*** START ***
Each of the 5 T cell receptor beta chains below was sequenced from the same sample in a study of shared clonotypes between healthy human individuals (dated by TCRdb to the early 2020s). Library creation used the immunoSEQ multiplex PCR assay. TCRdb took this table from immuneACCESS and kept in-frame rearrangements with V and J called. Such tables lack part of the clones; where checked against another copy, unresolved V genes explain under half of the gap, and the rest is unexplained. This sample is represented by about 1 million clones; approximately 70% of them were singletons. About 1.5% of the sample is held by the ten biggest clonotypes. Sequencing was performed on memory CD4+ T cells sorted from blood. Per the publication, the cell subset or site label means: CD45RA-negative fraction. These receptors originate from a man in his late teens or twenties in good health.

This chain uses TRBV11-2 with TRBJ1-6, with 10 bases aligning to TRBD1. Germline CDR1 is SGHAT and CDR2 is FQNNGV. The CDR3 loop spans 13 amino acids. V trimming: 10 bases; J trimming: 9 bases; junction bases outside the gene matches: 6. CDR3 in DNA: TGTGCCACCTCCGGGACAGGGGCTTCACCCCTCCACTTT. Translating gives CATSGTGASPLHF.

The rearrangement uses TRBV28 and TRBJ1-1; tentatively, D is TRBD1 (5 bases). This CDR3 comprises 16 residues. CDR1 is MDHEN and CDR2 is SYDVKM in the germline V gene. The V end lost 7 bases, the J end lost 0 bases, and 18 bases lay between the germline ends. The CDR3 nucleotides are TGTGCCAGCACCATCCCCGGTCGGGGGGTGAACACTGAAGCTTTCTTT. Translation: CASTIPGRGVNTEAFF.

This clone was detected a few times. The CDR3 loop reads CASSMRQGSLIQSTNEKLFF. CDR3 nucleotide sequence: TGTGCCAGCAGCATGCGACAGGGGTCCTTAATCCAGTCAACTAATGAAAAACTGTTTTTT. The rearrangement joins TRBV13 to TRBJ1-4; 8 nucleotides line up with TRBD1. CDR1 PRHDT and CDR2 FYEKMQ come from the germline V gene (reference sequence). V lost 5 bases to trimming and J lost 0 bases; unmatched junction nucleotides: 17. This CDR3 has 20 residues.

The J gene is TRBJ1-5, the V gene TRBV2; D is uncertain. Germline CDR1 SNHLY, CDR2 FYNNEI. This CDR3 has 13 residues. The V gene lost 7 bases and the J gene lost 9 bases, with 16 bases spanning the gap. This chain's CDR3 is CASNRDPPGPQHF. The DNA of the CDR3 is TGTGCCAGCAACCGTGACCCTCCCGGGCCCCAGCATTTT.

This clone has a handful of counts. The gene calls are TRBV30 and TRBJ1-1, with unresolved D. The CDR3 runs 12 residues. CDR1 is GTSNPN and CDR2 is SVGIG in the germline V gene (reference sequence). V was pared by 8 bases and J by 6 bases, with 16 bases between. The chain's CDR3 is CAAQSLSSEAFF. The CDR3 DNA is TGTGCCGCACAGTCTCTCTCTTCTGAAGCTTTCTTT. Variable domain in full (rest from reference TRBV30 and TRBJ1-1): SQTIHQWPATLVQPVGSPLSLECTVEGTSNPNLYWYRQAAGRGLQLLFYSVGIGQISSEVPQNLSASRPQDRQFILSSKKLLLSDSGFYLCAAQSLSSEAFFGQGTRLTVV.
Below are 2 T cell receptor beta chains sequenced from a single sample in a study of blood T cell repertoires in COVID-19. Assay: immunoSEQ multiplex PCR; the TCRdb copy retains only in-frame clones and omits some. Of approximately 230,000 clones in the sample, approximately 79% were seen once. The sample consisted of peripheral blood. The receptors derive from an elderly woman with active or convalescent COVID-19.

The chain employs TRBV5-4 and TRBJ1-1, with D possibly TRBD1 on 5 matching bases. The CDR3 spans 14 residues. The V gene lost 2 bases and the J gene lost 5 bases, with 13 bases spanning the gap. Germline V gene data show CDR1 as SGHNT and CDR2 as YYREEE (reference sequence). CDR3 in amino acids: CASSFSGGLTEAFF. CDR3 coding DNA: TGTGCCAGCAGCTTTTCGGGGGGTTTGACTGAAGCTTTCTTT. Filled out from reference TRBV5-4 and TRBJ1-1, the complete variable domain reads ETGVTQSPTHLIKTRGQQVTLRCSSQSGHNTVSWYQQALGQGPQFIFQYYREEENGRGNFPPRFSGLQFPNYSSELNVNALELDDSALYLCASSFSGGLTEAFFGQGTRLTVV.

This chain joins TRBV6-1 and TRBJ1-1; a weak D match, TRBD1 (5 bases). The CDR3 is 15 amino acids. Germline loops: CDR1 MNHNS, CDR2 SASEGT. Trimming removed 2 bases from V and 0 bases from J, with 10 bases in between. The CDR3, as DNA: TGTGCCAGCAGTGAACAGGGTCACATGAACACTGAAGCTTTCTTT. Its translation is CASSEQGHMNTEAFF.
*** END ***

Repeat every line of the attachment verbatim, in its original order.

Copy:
Each of the 5 T cell receptor beta chains below was sequenced from the same sample in a study of shared clonotypes between healthy human individuals (dated by TCRdb to the early 2020s). Library creation used the immunoSEQ multiplex PCR assay. TCRdb took this table from immuneACCESS and kept in-frame rearrangements with V and J called. Such tables lack part of the clones; where checked against another copy, unresolved V genes explain under half of the gap, and the rest is unexplained. This sample is represented by about 1 million clones; approximately 70% of them were singletons. About 1.5% of the sample is held by the ten biggest clonotypes. Sequencing was performed on memory CD4+ T cells sorted from blood. Per the publication, the cell subset or site label means: CD45RA-negative fraction. These receptors originate from a man in his late teens or twenties in good health.

This chain uses TRBV11-2 with TRBJ1-6, with 10 bases aligning to TRBD1. Germline CDR1 is SGHAT and CDR2 is FQNNGV. The CDR3 loop spans 13 amino acids. V trimming: 10 bases; J trimming: 9 bases; junction bases outside the gene matches: 6. CDR3 in DNA: TGTGCCACCTCCGGGACAGGGGCTTCACCCCTCCACTTT. Translating gives CATSGTGASPLHF.

The rearrangement uses TRBV28 and TRBJ1-1; tentatively, D is TRBD1 (5 bases). This CDR3 comprises 16 residues. CDR1 is MDHEN and CDR2 is SYDVKM in the germline V gene. The V end lost 7 bases, the J end lost 0 bases, and 18 bases lay between the germline ends. The CDR3 nucleotides are TGTGCCAGCACCATCCCCGGTCGGGGGGTGAACACTGAAGCTTTCTTT. Translation: CASTIPGRGVNTEAFF.

This clone was detected a few times. The CDR3 loop reads CASSMRQGSLIQSTNEKLFF. CDR3 nucleotide sequence: TGTGCCAGCAGCATGCGACAGGGGTCCTTAATCCAGTCAACTAATGAAAAACTGTTTTTT. The rearrangement joins TRBV13 to TRBJ1-4; 8 nucleotides line up with TRBD1. CDR1 PRHDT and CDR2 FYEKMQ come from the germline V gene (reference sequence). V lost 5 bases to trimming and J lost 0 bases; unmatched junction nucleotides: 17. This CDR3 has 20 residues.

The J gene is TRBJ1-5, the V gene TRBV2; D is uncertain. Germline CDR1 SNHLY, CDR2 FYNNEI. This CDR3 has 13 residues. The V gene lost 7 bases and the J gene lost 9 bases, with 16 bases spanning the gap. This chain's CDR3 is CASNRDPPGPQHF. The DNA of the CDR3 is TGTGCCAGCAACCGTGACCCTCCCGGGCCCCAGCATTTT.

This clone has a handful of counts. The gene calls are TRBV30 and TRBJ1-1, with unresolved D. The CDR3 runs 12 residues. CDR1 is GTSNPN and CDR2 is SVGIG in the germline V gene (reference sequence). V was pared by 8 bases and J by 6 bases, with 16 bases between. The chain's CDR3 is CAAQSLSSEAFF. The CDR3 DNA is TGTGCCGCACAGTCTCTCTCTTCTGAAGCTTTCTTT. Variable domain in full (rest from reference TRBV30 and TRBJ1-1): SQTIHQWPATLVQPVGSPLSLECTVEGTSNPNLYWYRQAAGRGLQLLFYSVGIGQISSEVPQNLSASRPQDRQFILSSKKLLLSDSGFYLCAAQSLSSEAFFGQGTRLTVV.
Below are 2 T cell receptor beta chains sequenced from a single sample in a study of blood T cell repertoires in COVID-19. Assay: immunoSEQ multiplex PCR; the TCRdb copy retains only in-frame clones and omits some. Of approximately 230,000 clones in the sample, approximately 79% were seen once. The sample consisted of peripheral blood. The receptors derive from an elderly woman with active or convalescent COVID-19.

The chain employs TRBV5-4 and TRBJ1-1, with D possibly TRBD1 on 5 matching bases. The CDR3 spans 14 residues. The V gene lost 2 bases and the J gene lost 5 bases, with 13 bases spanning the gap. Germline V gene data show CDR1 as SGHNT and CDR2 as YYREEE (reference sequence). CDR3 in amino acids: CASSFSGGLTEAFF. CDR3 coding DNA: TGTGCCAGCAGCTTTTCGGGGGGTTTGACTGAAGCTTTCTTT. Filled out from reference TRBV5-4 and TRBJ1-1, the complete variable domain reads ETGVTQSPTHLIKTRGQQVTLRCSSQSGHNTVSWYQQALGQGPQFIFQYYREEENGRGNFPPRFSGLQFPNYSSELNVNALELDDSALYLCASSFSGGLTEAFFGQGTRLTVV.

This chain joins TRBV6-1 and TRBJ1-1; a weak D match, TRBD1 (5 bases). The CDR3 is 15 amino acids. Germline loops: CDR1 MNHNS, CDR2 SASEGT. Trimming removed 2 bases from V and 0 bases from J, with 10 bases in between. The CDR3, as DNA: TGTGCCAGCAGTGAACAGGGTCACATGAACACTGAAGCTTTCTTT. Its translation is CASSEQGHMNTEAFF.